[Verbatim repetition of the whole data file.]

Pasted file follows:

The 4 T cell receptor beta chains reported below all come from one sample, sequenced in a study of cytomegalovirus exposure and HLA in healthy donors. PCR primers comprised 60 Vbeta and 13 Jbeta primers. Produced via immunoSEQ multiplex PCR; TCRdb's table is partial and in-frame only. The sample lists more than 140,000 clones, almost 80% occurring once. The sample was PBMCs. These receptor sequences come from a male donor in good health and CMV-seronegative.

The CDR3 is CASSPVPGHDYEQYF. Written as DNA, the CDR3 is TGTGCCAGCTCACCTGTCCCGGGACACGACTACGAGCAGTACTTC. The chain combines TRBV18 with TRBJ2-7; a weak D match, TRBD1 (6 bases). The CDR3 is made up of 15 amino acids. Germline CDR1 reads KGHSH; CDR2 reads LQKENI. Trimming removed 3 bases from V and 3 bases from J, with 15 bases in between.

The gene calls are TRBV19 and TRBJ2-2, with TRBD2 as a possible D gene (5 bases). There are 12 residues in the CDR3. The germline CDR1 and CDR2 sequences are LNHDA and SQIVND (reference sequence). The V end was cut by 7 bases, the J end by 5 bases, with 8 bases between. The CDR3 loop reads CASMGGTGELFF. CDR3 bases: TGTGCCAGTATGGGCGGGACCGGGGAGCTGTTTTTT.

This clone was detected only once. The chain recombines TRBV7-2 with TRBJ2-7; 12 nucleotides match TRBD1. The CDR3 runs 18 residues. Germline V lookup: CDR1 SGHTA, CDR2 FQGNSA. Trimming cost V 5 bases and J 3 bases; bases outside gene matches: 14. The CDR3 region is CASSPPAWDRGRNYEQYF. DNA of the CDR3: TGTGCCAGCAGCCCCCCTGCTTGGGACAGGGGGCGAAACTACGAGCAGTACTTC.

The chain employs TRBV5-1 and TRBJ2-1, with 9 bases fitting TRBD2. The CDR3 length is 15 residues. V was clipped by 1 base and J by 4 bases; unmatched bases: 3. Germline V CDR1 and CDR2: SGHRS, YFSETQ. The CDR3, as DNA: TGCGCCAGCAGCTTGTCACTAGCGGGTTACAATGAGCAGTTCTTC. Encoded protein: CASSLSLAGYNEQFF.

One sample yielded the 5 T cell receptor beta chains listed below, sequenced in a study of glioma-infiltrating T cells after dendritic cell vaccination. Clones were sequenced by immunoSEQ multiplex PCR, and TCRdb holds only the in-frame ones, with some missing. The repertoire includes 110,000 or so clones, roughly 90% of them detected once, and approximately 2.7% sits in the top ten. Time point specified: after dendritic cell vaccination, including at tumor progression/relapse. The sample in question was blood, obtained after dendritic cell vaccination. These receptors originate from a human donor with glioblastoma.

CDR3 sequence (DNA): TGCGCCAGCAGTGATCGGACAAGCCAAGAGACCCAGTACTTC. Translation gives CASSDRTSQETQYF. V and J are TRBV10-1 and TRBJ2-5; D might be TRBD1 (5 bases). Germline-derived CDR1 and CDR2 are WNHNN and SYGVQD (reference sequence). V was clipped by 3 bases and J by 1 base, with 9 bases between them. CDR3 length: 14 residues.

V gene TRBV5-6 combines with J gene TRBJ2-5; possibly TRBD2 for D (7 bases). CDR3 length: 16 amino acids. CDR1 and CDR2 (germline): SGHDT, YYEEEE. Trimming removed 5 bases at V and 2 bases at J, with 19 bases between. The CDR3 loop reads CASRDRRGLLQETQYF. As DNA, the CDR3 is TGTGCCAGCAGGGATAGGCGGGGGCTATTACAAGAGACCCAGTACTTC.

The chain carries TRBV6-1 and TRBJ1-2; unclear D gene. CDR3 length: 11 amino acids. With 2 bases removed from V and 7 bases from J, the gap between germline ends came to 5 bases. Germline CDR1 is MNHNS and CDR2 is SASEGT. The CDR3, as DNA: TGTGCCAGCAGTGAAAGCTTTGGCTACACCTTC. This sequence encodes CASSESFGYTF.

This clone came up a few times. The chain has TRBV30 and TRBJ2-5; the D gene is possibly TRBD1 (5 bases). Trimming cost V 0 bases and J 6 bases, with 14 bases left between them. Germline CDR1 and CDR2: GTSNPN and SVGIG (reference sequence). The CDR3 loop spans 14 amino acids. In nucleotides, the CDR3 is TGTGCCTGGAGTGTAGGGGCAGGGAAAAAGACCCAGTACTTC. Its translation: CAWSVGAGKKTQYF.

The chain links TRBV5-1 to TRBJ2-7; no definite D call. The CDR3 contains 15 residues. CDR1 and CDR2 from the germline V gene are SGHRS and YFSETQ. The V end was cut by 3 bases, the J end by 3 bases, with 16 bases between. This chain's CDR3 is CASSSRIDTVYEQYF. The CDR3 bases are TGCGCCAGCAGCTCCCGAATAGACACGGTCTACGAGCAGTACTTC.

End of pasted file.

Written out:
The 4 T cell receptor beta chains reported below all come from one sample, sequenced in a study of cytomegalovirus exposure and HLA in healthy donors. PCR primers comprised 60 Vbeta and 13 Jbeta primers. Produced via immunoSEQ multiplex PCR; TCRdb's table is partial and in-frame only. The sample lists more than 140,000 clones, almost 80% occurring once. The sample was PBMCs. These receptor sequences come from a male donor in good health and CMV-seronegative.

The CDR3 is CASSPVPGHDYEQYF. Written as DNA, the CDR3 is TGTGCCAGCTCACCTGTCCCGGGACACGACTACGAGCAGTACTTC. The chain combines TRBV18 with TRBJ2-7; a weak D match, TRBD1 (6 bases). The CDR3 is made up of 15 amino acids. Germline CDR1 reads KGHSH; CDR2 reads LQKENI. Trimming removed 3 bases from V and 3 bases from J, with 15 bases in between.

The gene calls are TRBV19 and TRBJ2-2, with TRBD2 as a possible D gene (5 bases). There are 12 residues in the CDR3. The germline CDR1 and CDR2 sequences are LNHDA and SQIVND (reference sequence). The V end was cut by 7 bases, the J end by 5 bases, with 8 bases between. The CDR3 loop reads CASMGGTGELFF. CDR3 bases: TGTGCCAGTATGGGCGGGACCGGGGAGCTGTTTTTT.

This clone was detected only once. The chain recombines TRBV7-2 with TRBJ2-7; 12 nucleotides match TRBD1. The CDR3 runs 18 residues. Germline V lookup: CDR1 SGHTA, CDR2 FQGNSA. Trimming cost V 5 bases and J 3 bases; bases outside gene matches: 14. The CDR3 region is CASSPPAWDRGRNYEQYF. DNA of the CDR3: TGTGCCAGCAGCCCCCCTGCTTGGGACAGGGGGCGAAACTACGAGCAGTACTTC.

The chain employs TRBV5-1 and TRBJ2-1, with 9 bases fitting TRBD2. The CDR3 length is 15 residues. V was clipped by 1 base and J by 4 bases; unmatched bases: 3. Germline V CDR1 and CDR2: SGHRS, YFSETQ. The CDR3, as DNA: TGCGCCAGCAGCTTGTCACTAGCGGGTTACAATGAGCAGTTCTTC. Encoded protein: CASSLSLAGYNEQFF.

One sample yielded the 5 T cell receptor beta chains listed below, sequenced in a study of glioma-infiltrating T cells after dendritic cell vaccination. Clones were sequenced by immunoSEQ multiplex PCR, and TCRdb holds only the in-frame ones, with some missing. The repertoire includes 110,000 or so clones, roughly 90% of them detected once, and approximately 2.7% sits in the top ten. Time point specified: after dendritic cell vaccination, including at tumor progression/relapse. The sample in question was blood, obtained after dendritic cell vaccination. These receptors originate from a human donor with glioblastoma.

CDR3 sequence (DNA): TGCGCCAGCAGTGATCGGACAAGCCAAGAGACCCAGTACTTC. Translation gives CASSDRTSQETQYF. V and J are TRBV10-1 and TRBJ2-5; D might be TRBD1 (5 bases). Germline-derived CDR1 and CDR2 are WNHNN and SYGVQD (reference sequence). V was clipped by 3 bases and J by 1 base, with 9 bases between them. CDR3 length: 14 residues.

V gene TRBV5-6 combines with J gene TRBJ2-5; possibly TRBD2 for D (7 bases). CDR3 length: 16 amino acids. CDR1 and CDR2 (germline): SGHDT, YYEEEE. Trimming removed 5 bases at V and 2 bases at J, with 19 bases between. The CDR3 loop reads CASRDRRGLLQETQYF. As DNA, the CDR3 is TGTGCCAGCAGGGATAGGCGGGGGCTATTACAAGAGACCCAGTACTTC.

The chain carries TRBV6-1 and TRBJ1-2; unclear D gene. CDR3 length: 11 amino acids. With 2 bases removed from V and 7 bases from J, the gap between germline ends came to 5 bases. Germline CDR1 is MNHNS and CDR2 is SASEGT. The CDR3, as DNA: TGTGCCAGCAGTGAAAGCTTTGGCTACACCTTC. This sequence encodes CASSESFGYTF.

This clone came up a few times. The chain has TRBV30 and TRBJ2-5; the D gene is possibly TRBD1 (5 bases). Trimming cost V 0 bases and J 6 bases, with 14 bases left between them. Germline CDR1 and CDR2: GTSNPN and SVGIG (reference sequence). The CDR3 loop spans 14 amino acids. In nucleotides, the CDR3 is TGTGCCTGGAGTGTAGGGGCAGGGAAAAAGACCCAGTACTTC. Its translation: CAWSVGAGKKTQYF.

The chain links TRBV5-1 to TRBJ2-7; no definite D call. The CDR3 contains 15 residues. CDR1 and CDR2 from the germline V gene are SGHRS and YFSETQ. The V end was cut by 3 bases, the J end by 3 bases, with 16 bases between. This chain's CDR3 is CASSSRIDTVYEQYF. The CDR3 bases are TGCGCCAGCAGCTCCCGAATAGACACGGTCTACGAGCAGTACTTC.